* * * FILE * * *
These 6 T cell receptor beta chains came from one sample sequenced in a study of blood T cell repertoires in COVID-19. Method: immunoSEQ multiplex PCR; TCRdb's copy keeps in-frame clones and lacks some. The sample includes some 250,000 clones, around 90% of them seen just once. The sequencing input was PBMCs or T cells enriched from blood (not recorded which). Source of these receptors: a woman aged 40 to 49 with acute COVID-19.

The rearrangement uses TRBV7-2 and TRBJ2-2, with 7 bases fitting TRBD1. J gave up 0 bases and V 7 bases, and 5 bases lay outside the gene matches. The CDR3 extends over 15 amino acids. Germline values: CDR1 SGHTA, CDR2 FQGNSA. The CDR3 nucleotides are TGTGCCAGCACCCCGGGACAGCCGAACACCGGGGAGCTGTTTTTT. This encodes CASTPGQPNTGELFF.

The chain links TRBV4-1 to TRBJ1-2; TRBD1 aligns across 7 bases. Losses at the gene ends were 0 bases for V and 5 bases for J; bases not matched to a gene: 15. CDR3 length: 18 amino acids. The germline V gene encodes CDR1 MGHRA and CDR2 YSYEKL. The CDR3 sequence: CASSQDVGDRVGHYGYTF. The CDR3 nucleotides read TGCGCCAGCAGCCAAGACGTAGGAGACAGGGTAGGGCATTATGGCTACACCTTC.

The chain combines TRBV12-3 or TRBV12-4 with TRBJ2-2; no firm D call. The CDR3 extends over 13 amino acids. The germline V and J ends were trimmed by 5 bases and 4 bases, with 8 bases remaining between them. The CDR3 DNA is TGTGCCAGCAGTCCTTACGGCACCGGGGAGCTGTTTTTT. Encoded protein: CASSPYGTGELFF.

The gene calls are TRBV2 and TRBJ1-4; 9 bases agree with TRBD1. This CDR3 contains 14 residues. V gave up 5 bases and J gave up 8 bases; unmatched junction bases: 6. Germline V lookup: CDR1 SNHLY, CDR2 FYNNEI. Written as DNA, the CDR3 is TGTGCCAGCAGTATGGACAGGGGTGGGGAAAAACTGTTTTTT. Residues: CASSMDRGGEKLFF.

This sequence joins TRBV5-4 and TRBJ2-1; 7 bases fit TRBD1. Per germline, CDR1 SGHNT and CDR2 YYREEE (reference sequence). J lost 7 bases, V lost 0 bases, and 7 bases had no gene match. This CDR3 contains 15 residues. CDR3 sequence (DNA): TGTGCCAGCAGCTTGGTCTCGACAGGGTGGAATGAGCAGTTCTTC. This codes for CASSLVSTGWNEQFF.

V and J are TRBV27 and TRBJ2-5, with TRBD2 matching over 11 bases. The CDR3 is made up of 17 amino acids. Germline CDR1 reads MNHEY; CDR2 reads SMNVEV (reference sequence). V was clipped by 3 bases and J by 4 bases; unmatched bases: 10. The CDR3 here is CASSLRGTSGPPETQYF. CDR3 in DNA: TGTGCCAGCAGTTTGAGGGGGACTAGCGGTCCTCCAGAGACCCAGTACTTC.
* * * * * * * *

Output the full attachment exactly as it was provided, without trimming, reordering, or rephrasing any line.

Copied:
These 6 T cell receptor beta chains came from one sample sequenced in a study of blood T cell repertoires in COVID-19. Method: immunoSEQ multiplex PCR; TCRdb's copy keeps in-frame clones and lacks some. The sample includes some 250,000 clones, around 90% of them seen just once. The sequencing input was PBMCs or T cells enriched from blood (not recorded which). Source of these receptors: a woman aged 40 to 49 with acute COVID-19.

The rearrangement uses TRBV7-2 and TRBJ2-2, with 7 bases fitting TRBD1. J gave up 0 bases and V 7 bases, and 5 bases lay outside the gene matches. The CDR3 extends over 15 amino acids. Germline values: CDR1 SGHTA, CDR2 FQGNSA. The CDR3 nucleotides are TGTGCCAGCACCCCGGGACAGCCGAACACCGGGGAGCTGTTTTTT. This encodes CASTPGQPNTGELFF.

The chain links TRBV4-1 to TRBJ1-2; TRBD1 aligns across 7 bases. Losses at the gene ends were 0 bases for V and 5 bases for J; bases not matched to a gene: 15. CDR3 length: 18 amino acids. The germline V gene encodes CDR1 MGHRA and CDR2 YSYEKL. The CDR3 sequence: CASSQDVGDRVGHYGYTF. The CDR3 nucleotides read TGCGCCAGCAGCCAAGACGTAGGAGACAGGGTAGGGCATTATGGCTACACCTTC.

The chain combines TRBV12-3 or TRBV12-4 with TRBJ2-2; no firm D call. The CDR3 extends over 13 amino acids. The germline V and J ends were trimmed by 5 bases and 4 bases, with 8 bases remaining between them. The CDR3 DNA is TGTGCCAGCAGTCCTTACGGCACCGGGGAGCTGTTTTTT. Encoded protein: CASSPYGTGELFF.

The gene calls are TRBV2 and TRBJ1-4; 9 bases agree with TRBD1. This CDR3 contains 14 residues. V gave up 5 bases and J gave up 8 bases; unmatched junction bases: 6. Germline V lookup: CDR1 SNHLY, CDR2 FYNNEI. Written as DNA, the CDR3 is TGTGCCAGCAGTATGGACAGGGGTGGGGAAAAACTGTTTTTT. Residues: CASSMDRGGEKLFF.

This sequence joins TRBV5-4 and TRBJ2-1; 7 bases fit TRBD1. Per germline, CDR1 SGHNT and CDR2 YYREEE (reference sequence). J lost 7 bases, V lost 0 bases, and 7 bases had no gene match. This CDR3 contains 15 residues. CDR3 sequence (DNA): TGTGCCAGCAGCTTGGTCTCGACAGGGTGGAATGAGCAGTTCTTC. This codes for CASSLVSTGWNEQFF.

V and J are TRBV27 and TRBJ2-5, with TRBD2 matching over 11 bases. The CDR3 is made up of 17 amino acids. Germline CDR1 reads MNHEY; CDR2 reads SMNVEV (reference sequence). V was clipped by 3 bases and J by 4 bases; unmatched bases: 10. The CDR3 here is CASSLRGTSGPPETQYF. CDR3 in DNA: TGTGCCAGCAGTTTGAGGGGGACTAGCGGTCCTCCAGAGACCCAGTACTTC.